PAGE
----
I was befuddled by Marcy and Ron’s approach, once they’d collected all their letters. Instead of just grabbing a passerby to help solve the Jumble, they decided that the quickest way to figure this out was to first teach themselves the Vietnamese language. Marcy loves to embrace a challenge, and she also loves to submerge herself in a culture, but perhaps the middle of the Amazing Race is not the time or place to teach yourself how to conjugate verbs simply using the storefront signs around you.
This challenge was their downfall, as everyone else finished the far sweatier Child’s Play task far quicker. I was a little surprised: the ”lug an object through crowded streets” challenges often end in tears, one member threatening to quit, and other variations on someone losing his or her s—. So I would have thought the Jumble challenge quicker. The only stumbling blocks with Child’s Play seemed to be A) picking an unwieldy animal, and B) being Lance.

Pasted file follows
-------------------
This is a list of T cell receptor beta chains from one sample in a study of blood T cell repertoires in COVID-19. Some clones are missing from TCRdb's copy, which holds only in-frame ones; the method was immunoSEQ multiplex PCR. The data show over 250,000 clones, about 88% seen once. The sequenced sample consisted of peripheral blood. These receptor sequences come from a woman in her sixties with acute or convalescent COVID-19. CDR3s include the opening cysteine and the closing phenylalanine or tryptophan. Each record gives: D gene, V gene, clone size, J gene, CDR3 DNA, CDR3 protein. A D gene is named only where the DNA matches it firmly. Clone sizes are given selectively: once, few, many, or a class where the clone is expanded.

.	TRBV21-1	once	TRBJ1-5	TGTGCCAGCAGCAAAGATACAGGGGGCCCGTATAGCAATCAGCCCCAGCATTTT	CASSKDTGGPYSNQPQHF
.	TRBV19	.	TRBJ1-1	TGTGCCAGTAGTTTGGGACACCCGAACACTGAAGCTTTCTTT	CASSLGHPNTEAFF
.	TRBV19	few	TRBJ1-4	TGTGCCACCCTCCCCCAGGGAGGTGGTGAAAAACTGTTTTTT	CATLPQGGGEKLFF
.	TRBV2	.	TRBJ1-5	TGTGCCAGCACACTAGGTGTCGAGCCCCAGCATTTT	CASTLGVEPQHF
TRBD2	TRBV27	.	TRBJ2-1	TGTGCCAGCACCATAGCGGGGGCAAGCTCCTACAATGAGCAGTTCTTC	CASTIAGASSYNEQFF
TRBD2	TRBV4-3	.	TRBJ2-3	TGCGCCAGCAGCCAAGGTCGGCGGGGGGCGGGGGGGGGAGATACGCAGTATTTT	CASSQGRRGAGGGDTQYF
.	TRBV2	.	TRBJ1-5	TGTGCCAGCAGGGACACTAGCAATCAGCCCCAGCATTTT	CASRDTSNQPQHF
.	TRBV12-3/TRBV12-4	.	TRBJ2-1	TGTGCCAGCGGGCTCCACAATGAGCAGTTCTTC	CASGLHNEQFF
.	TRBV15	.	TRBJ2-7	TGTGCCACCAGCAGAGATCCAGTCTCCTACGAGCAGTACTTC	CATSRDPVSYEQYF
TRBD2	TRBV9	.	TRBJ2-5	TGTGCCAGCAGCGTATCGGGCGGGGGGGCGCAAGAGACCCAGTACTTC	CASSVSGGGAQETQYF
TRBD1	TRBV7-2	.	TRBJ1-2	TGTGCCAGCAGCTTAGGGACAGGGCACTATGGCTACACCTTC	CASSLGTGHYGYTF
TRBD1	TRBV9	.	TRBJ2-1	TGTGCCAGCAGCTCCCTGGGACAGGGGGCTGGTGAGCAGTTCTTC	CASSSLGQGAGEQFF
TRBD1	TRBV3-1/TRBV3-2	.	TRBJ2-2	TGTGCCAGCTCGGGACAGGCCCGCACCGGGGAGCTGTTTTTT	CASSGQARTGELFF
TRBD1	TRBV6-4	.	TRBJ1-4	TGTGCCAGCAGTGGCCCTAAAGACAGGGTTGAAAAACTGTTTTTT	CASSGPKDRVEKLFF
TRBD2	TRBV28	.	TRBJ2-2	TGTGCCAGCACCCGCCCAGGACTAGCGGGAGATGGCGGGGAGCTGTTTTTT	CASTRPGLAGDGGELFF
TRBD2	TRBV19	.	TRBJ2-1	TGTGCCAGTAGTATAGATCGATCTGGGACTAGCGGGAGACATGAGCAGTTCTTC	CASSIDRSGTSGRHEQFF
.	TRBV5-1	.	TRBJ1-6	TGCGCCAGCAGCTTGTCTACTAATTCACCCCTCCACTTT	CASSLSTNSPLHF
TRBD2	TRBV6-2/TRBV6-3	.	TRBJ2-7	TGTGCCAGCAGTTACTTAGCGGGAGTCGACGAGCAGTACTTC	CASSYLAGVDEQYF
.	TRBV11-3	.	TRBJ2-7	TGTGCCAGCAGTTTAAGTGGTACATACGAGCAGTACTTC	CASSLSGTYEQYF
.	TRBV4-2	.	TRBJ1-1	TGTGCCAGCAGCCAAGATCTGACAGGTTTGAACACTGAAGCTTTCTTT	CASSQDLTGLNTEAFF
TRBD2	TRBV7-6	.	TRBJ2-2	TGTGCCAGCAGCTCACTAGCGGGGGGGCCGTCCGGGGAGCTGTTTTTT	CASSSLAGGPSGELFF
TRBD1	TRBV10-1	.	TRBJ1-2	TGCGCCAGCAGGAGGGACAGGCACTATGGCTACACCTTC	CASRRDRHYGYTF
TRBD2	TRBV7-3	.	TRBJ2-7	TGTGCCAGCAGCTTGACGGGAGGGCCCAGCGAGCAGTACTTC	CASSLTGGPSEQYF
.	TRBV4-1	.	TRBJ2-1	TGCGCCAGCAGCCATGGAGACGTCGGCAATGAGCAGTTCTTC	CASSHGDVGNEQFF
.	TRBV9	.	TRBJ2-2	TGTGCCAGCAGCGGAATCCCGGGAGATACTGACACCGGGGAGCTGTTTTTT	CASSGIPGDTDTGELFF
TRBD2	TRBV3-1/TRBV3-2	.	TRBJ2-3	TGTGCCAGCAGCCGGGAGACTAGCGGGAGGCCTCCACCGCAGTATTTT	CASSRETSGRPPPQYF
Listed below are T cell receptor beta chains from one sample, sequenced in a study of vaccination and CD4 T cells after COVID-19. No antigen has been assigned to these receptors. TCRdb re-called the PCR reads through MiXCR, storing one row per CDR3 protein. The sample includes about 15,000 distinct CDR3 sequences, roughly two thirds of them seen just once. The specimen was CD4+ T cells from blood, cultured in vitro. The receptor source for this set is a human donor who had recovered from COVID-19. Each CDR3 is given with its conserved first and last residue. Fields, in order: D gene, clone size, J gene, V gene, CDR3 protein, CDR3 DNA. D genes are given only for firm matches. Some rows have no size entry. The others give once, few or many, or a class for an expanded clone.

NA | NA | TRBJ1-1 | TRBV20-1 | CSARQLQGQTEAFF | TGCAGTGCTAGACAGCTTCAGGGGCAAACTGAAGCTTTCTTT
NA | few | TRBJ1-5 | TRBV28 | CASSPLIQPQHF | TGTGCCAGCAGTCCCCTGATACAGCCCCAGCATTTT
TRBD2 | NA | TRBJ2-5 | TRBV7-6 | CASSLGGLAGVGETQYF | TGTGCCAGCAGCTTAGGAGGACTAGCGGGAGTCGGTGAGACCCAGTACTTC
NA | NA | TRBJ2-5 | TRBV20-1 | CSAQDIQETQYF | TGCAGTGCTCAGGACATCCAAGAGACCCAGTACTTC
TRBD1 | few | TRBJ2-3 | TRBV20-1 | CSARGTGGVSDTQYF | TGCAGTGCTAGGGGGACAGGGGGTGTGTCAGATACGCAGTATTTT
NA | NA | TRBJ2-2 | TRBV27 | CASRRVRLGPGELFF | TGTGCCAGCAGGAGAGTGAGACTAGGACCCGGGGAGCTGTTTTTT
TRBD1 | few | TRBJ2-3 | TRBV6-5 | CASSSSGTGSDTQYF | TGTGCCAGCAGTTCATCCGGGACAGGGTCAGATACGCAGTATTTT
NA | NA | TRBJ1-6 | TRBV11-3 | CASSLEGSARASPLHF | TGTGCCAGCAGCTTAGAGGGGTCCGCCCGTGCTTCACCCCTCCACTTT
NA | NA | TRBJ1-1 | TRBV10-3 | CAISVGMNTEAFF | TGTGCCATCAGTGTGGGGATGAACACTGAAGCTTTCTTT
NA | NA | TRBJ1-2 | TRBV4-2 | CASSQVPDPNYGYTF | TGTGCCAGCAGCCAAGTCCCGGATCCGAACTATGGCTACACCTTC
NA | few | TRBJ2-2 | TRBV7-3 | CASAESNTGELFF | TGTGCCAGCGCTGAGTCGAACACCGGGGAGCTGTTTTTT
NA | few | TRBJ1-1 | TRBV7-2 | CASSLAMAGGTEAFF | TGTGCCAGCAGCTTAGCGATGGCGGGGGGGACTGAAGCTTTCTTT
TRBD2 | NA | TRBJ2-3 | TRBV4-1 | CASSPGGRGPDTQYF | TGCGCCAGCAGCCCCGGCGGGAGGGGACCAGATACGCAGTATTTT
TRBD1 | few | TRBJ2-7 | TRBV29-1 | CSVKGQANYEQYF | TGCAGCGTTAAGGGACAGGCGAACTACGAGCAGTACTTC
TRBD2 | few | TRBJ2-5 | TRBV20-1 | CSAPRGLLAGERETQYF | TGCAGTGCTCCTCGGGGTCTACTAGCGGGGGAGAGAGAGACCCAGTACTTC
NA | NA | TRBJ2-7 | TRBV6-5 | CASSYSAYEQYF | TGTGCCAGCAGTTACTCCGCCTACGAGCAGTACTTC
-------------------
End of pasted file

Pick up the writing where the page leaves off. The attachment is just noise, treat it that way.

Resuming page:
Really, Justin and Zev: a giraffe? Ever heard about a low center of gravity? What happened, you couldn’t get your first choice: a house of cards erected in the shape of an ostrich? Meanwhile, Lance was again panicking, to the point where he let go of a balloon. Damn you, Keri, for mentally unclenching his hammy fist from the balloon string! After finishing that task, he was laying into Keri so much that she demanded an apology, to which he said, ”All right, well, if that’s the case, I’m sorry.” It was the least convincing apology since the Nuremberg trials.